Author(s): Dokken BB, Saengsirisuwan V, Kim JS, Teachey MK, Henriksen EJ
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Abstract Oxidative stress can contribute to the multifactorial etiology of whole body and skeletal muscle insulin resistance. No investigation has directly assessed the effect of an in vitro oxidant stress on insulin action in intact mammalian skeletal muscle. Therefore, the purpose of the present study was to characterize the molecular actions of a low-grade oxidant stress (H(2)O(2)) on insulin signaling and glucose transport in isolated skeletal muscle of lean Zucker rats. Soleus strips were incubated in 8 mM glucose for 2 h in the absence or presence of 100 mU/ml glucose oxidase, which produces H(2)O(2) at approximately 90 microM. By itself, H(2)O(2) significantly (P < 0.05) activated basal glucose transport activity, net glycogen synthesis, and glycogen synthase activity and increased phosphorylation of insulin receptor (Tyr), Akt (Ser(473)), and GSK-3beta (Ser(9)). In contrast, this oxidant stress significantly inhibited the expected insulin-mediated enhancements in glucose transport, glycogen synthesis, and these signaling factors and allowed GSK-3beta to retain a more active form. In the presence of CT-98014, a selective GSK-3 inhibitor, the ability of insulin to stimulate glucose transport and glycogen synthesis during exposure to this oxidant stress was enhanced by 20\% and 39\% (P < 0.05), respectively, and insulin stimulation of the phosphorylation of insulin receptor, Akt, and GSK-3 was significantly increased by 36-58\% (P < 0.05). These results indicate that an oxidant stress can directly and rapidly induce substantial insulin resistance of skeletal muscle insulin signaling, glucose transport, and glycogen synthesis. Moreover, a small, but significant, portion of this oxidative stress-induced insulin resistance is associated with a reduced insulin-mediated suppression of the active form of GSK-3beta.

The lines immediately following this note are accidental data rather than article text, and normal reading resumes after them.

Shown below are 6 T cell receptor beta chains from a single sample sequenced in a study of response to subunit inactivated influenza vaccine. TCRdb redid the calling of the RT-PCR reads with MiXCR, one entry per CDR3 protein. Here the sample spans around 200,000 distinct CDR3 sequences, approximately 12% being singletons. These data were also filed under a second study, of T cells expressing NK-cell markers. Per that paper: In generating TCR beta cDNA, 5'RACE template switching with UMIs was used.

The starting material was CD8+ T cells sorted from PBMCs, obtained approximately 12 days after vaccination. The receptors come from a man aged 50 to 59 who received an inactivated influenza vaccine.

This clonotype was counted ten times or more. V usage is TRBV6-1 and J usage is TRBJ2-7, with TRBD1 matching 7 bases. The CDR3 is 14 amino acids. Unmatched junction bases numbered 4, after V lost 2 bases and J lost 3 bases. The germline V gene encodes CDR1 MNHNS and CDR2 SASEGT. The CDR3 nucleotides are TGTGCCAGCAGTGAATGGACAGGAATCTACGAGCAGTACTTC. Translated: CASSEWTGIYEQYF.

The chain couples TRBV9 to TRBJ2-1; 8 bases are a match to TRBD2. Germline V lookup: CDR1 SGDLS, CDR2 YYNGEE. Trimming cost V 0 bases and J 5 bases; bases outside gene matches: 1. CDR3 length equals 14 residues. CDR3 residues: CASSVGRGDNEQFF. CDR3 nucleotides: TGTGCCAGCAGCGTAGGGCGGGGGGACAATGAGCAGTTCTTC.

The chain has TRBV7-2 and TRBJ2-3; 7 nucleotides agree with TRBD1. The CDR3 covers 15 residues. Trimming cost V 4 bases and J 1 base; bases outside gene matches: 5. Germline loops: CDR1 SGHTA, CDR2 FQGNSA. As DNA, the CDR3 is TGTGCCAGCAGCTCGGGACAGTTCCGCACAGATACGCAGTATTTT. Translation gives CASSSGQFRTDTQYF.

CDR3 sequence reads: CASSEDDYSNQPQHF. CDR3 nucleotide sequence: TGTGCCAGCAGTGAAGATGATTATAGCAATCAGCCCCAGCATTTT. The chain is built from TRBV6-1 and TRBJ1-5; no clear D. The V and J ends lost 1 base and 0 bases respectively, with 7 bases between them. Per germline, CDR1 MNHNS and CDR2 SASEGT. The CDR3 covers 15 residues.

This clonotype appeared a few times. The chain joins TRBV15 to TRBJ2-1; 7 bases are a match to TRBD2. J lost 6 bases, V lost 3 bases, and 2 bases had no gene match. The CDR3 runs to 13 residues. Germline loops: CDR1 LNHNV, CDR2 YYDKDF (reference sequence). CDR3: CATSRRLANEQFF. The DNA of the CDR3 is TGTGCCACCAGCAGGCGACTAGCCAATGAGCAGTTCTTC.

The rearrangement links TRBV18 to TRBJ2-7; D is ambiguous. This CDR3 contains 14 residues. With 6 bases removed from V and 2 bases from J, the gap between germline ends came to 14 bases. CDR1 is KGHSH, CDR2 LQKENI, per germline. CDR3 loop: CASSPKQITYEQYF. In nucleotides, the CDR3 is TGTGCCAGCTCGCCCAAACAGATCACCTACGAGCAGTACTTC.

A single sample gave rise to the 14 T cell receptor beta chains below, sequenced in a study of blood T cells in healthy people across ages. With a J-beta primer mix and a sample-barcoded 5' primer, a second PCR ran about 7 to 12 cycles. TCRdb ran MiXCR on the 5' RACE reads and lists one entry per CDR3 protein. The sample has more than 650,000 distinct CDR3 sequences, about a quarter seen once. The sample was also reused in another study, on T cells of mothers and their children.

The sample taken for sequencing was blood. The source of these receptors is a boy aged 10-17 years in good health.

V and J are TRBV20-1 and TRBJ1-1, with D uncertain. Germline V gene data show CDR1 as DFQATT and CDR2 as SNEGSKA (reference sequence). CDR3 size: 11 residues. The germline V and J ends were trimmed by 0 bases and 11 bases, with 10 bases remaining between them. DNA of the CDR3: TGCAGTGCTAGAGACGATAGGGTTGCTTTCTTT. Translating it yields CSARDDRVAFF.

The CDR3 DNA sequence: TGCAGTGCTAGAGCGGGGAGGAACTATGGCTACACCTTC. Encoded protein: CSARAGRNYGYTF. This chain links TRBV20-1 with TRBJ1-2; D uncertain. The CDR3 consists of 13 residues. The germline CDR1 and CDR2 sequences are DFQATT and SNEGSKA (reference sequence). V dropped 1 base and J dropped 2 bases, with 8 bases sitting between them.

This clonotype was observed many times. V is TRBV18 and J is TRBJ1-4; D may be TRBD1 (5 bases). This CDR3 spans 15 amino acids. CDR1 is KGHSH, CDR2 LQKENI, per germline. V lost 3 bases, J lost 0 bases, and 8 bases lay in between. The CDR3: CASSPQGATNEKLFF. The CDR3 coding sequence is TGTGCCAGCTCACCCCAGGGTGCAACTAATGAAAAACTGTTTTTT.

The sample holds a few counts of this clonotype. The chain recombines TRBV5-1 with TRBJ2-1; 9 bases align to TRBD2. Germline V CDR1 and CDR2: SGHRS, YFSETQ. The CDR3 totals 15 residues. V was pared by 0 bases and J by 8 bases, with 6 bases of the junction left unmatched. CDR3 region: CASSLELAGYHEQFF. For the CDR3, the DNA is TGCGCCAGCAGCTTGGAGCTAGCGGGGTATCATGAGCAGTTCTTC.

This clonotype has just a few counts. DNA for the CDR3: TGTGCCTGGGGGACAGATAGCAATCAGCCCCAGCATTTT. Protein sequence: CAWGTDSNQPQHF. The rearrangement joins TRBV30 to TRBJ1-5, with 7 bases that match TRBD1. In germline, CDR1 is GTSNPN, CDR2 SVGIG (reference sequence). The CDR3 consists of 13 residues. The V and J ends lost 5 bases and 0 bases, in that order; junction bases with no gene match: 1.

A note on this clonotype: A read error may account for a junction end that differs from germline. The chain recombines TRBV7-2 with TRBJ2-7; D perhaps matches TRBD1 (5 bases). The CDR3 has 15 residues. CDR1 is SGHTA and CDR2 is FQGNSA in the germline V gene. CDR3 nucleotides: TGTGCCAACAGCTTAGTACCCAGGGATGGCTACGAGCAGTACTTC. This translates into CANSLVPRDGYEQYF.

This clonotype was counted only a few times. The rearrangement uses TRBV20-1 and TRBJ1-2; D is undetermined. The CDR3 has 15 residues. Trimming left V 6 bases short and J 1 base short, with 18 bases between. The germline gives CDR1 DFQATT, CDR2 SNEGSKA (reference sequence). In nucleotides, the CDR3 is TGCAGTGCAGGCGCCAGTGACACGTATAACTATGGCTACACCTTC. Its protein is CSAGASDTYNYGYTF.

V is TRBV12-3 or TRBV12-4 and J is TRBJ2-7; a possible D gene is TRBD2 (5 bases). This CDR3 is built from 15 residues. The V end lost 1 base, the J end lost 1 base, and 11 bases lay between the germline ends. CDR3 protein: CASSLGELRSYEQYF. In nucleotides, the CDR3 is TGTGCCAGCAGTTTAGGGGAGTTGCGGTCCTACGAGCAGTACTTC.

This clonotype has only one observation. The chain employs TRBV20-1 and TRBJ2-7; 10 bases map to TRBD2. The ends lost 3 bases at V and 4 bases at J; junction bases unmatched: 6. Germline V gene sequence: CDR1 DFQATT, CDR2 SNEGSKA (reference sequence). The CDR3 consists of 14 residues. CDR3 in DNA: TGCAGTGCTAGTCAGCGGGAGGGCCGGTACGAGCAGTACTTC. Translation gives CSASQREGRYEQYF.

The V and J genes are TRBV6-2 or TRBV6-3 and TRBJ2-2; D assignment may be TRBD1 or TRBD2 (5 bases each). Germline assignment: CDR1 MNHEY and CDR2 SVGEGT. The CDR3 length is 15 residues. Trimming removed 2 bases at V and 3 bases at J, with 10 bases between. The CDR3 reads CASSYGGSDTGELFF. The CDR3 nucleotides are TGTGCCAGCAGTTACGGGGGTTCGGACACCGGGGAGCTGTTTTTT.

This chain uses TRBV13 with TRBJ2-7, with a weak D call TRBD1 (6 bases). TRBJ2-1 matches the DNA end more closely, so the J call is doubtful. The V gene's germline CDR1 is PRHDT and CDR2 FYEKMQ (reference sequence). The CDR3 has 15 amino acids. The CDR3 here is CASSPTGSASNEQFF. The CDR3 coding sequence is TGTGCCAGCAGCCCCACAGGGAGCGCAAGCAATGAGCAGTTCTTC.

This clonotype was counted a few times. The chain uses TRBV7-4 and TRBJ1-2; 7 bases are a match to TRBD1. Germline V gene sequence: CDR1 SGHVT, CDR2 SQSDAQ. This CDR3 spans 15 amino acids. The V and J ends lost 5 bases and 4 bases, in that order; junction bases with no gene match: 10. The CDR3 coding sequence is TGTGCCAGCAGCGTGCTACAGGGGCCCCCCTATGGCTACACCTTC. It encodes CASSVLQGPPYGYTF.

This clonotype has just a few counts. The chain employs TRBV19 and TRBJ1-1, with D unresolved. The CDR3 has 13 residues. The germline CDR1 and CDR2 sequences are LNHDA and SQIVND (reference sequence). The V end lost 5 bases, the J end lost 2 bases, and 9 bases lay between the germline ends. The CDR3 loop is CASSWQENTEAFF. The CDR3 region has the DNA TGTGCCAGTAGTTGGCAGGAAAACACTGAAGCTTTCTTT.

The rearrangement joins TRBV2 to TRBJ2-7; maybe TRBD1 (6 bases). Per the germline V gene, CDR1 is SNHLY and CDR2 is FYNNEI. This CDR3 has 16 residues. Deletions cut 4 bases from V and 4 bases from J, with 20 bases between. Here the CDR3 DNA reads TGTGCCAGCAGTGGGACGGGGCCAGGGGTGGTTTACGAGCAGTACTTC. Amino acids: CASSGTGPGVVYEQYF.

This article was published in Am J Physiol Endocrinol Metab
and referenced in Metabolomics:Open Access